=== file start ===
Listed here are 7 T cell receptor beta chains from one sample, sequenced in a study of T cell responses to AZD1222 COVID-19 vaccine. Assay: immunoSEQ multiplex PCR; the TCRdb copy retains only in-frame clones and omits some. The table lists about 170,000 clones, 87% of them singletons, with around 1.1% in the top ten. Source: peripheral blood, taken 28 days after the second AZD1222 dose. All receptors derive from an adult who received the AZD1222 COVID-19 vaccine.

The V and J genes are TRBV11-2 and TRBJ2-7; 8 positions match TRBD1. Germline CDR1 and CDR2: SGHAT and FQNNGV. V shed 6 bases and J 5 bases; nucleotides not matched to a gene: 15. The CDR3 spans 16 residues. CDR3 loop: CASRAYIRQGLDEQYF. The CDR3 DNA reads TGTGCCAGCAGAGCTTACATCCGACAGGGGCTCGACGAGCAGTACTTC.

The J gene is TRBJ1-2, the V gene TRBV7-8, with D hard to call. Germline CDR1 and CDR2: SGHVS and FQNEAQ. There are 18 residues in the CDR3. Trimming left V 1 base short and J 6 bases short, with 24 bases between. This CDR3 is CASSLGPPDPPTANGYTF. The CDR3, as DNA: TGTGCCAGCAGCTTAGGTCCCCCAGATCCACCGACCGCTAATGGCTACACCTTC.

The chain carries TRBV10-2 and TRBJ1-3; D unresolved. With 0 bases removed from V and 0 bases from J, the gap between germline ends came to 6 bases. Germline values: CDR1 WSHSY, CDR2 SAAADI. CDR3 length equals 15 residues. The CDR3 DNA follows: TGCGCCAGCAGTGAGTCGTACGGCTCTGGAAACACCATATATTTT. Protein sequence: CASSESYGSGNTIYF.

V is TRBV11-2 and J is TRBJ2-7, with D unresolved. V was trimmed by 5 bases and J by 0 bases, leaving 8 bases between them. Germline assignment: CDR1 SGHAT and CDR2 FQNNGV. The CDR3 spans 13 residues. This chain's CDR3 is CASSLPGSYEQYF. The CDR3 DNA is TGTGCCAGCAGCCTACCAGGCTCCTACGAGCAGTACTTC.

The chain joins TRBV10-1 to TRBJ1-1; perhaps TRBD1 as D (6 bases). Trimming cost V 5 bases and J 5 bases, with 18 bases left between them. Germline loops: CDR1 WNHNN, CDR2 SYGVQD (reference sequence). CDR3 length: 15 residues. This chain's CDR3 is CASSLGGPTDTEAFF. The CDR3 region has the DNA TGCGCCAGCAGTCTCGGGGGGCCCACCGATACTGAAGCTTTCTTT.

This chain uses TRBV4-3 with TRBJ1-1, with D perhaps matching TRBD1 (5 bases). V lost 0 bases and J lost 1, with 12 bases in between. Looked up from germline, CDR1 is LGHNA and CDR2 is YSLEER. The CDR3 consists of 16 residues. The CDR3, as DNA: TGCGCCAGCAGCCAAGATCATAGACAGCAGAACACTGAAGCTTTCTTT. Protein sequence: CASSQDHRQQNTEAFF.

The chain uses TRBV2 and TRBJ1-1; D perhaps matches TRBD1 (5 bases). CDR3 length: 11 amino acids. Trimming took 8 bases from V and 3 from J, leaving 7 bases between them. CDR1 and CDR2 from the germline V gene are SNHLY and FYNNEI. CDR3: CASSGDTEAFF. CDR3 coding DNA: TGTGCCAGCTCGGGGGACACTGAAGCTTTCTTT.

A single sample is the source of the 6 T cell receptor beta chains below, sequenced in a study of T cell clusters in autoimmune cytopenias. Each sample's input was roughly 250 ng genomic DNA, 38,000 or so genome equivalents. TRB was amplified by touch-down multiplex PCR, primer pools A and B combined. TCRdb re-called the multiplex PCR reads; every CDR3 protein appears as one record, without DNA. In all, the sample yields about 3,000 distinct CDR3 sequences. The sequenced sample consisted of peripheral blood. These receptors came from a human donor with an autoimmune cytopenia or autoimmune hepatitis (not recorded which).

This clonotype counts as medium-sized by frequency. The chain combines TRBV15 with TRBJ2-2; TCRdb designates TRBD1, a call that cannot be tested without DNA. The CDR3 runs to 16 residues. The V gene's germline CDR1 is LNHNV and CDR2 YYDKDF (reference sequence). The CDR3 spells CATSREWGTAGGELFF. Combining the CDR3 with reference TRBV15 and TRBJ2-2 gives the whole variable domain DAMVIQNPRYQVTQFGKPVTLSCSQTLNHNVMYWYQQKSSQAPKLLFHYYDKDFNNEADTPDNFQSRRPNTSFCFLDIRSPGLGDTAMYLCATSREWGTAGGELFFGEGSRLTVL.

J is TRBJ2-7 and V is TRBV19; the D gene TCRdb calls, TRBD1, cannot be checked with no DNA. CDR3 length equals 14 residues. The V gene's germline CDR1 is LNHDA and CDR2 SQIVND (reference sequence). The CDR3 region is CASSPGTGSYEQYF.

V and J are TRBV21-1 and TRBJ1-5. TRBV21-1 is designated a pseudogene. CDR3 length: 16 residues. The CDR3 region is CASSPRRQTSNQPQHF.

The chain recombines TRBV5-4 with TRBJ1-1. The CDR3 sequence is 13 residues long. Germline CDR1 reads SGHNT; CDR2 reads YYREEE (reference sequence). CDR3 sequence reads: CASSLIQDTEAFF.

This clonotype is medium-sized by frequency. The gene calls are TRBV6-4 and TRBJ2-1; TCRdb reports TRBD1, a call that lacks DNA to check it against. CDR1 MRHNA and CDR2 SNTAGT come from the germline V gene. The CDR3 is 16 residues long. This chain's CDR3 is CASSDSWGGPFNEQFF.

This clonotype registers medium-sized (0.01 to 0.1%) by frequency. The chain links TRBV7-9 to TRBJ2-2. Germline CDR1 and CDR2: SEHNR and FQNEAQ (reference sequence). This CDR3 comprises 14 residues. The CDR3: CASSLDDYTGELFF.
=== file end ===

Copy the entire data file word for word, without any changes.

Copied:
Listed here are 7 T cell receptor beta chains from one sample, sequenced in a study of T cell responses to AZD1222 COVID-19 vaccine. Assay: immunoSEQ multiplex PCR; the TCRdb copy retains only in-frame clones and omits some. The table lists about 170,000 clones, 87% of them singletons, with around 1.1% in the top ten. Source: peripheral blood, taken 28 days after the second AZD1222 dose. All receptors derive from an adult who received the AZD1222 COVID-19 vaccine.

The V and J genes are TRBV11-2 and TRBJ2-7; 8 positions match TRBD1. Germline CDR1 and CDR2: SGHAT and FQNNGV. V shed 6 bases and J 5 bases; nucleotides not matched to a gene: 15. The CDR3 spans 16 residues. CDR3 loop: CASRAYIRQGLDEQYF. The CDR3 DNA reads TGTGCCAGCAGAGCTTACATCCGACAGGGGCTCGACGAGCAGTACTTC.

The J gene is TRBJ1-2, the V gene TRBV7-8, with D hard to call. Germline CDR1 and CDR2: SGHVS and FQNEAQ. There are 18 residues in the CDR3. Trimming left V 1 base short and J 6 bases short, with 24 bases between. This CDR3 is CASSLGPPDPPTANGYTF. The CDR3, as DNA: TGTGCCAGCAGCTTAGGTCCCCCAGATCCACCGACCGCTAATGGCTACACCTTC.

The chain carries TRBV10-2 and TRBJ1-3; D unresolved. With 0 bases removed from V and 0 bases from J, the gap between germline ends came to 6 bases. Germline values: CDR1 WSHSY, CDR2 SAAADI. CDR3 length equals 15 residues. The CDR3 DNA follows: TGCGCCAGCAGTGAGTCGTACGGCTCTGGAAACACCATATATTTT. Protein sequence: CASSESYGSGNTIYF.

V is TRBV11-2 and J is TRBJ2-7, with D unresolved. V was trimmed by 5 bases and J by 0 bases, leaving 8 bases between them. Germline assignment: CDR1 SGHAT and CDR2 FQNNGV. The CDR3 spans 13 residues. This chain's CDR3 is CASSLPGSYEQYF. The CDR3 DNA is TGTGCCAGCAGCCTACCAGGCTCCTACGAGCAGTACTTC.

The chain joins TRBV10-1 to TRBJ1-1; perhaps TRBD1 as D (6 bases). Trimming cost V 5 bases and J 5 bases, with 18 bases left between them. Germline loops: CDR1 WNHNN, CDR2 SYGVQD (reference sequence). CDR3 length: 15 residues. This chain's CDR3 is CASSLGGPTDTEAFF. The CDR3 region has the DNA TGCGCCAGCAGTCTCGGGGGGCCCACCGATACTGAAGCTTTCTTT.

This chain uses TRBV4-3 with TRBJ1-1, with D perhaps matching TRBD1 (5 bases). V lost 0 bases and J lost 1, with 12 bases in between. Looked up from germline, CDR1 is LGHNA and CDR2 is YSLEER. The CDR3 consists of 16 residues. The CDR3, as DNA: TGCGCCAGCAGCCAAGATCATAGACAGCAGAACACTGAAGCTTTCTTT. Protein sequence: CASSQDHRQQNTEAFF.

The chain uses TRBV2 and TRBJ1-1; D perhaps matches TRBD1 (5 bases). CDR3 length: 11 amino acids. Trimming took 8 bases from V and 3 from J, leaving 7 bases between them. CDR1 and CDR2 from the germline V gene are SNHLY and FYNNEI. CDR3: CASSGDTEAFF. CDR3 coding DNA: TGTGCCAGCTCGGGGGACACTGAAGCTTTCTTT.

A single sample is the source of the 6 T cell receptor beta chains below, sequenced in a study of T cell clusters in autoimmune cytopenias. Each sample's input was roughly 250 ng genomic DNA, 38,000 or so genome equivalents. TRB was amplified by touch-down multiplex PCR, primer pools A and B combined. TCRdb re-called the multiplex PCR reads; every CDR3 protein appears as one record, without DNA. In all, the sample yields about 3,000 distinct CDR3 sequences. The sequenced sample consisted of peripheral blood. These receptors came from a human donor with an autoimmune cytopenia or autoimmune hepatitis (not recorded which).

This clonotype counts as medium-sized by frequency. The chain combines TRBV15 with TRBJ2-2; TCRdb designates TRBD1, a call that cannot be tested without DNA. The CDR3 runs to 16 residues. The V gene's germline CDR1 is LNHNV and CDR2 YYDKDF (reference sequence). The CDR3 spells CATSREWGTAGGELFF. Combining the CDR3 with reference TRBV15 and TRBJ2-2 gives the whole variable domain DAMVIQNPRYQVTQFGKPVTLSCSQTLNHNVMYWYQQKSSQAPKLLFHYYDKDFNNEADTPDNFQSRRPNTSFCFLDIRSPGLGDTAMYLCATSREWGTAGGELFFGEGSRLTVL.

J is TRBJ2-7 and V is TRBV19; the D gene TCRdb calls, TRBD1, cannot be checked with no DNA. CDR3 length equals 14 residues. The V gene's germline CDR1 is LNHDA and CDR2 SQIVND (reference sequence). The CDR3 region is CASSPGTGSYEQYF.

V and J are TRBV21-1 and TRBJ1-5. TRBV21-1 is designated a pseudogene. CDR3 length: 16 residues. The CDR3 region is CASSPRRQTSNQPQHF.

The chain recombines TRBV5-4 with TRBJ1-1. The CDR3 sequence is 13 residues long. Germline CDR1 reads SGHNT; CDR2 reads YYREEE (reference sequence). CDR3 sequence reads: CASSLIQDTEAFF.

This clonotype is medium-sized by frequency. The gene calls are TRBV6-4 and TRBJ2-1; TCRdb reports TRBD1, a call that lacks DNA to check it against. CDR1 MRHNA and CDR2 SNTAGT come from the germline V gene. The CDR3 is 16 residues long. This chain's CDR3 is CASSDSWGGPFNEQFF.

This clonotype registers medium-sized (0.01 to 0.1%) by frequency. The chain links TRBV7-9 to TRBJ2-2. Germline CDR1 and CDR2: SEHNR and FQNEAQ (reference sequence). This CDR3 comprises 14 residues. The CDR3: CASSLDDYTGELFF.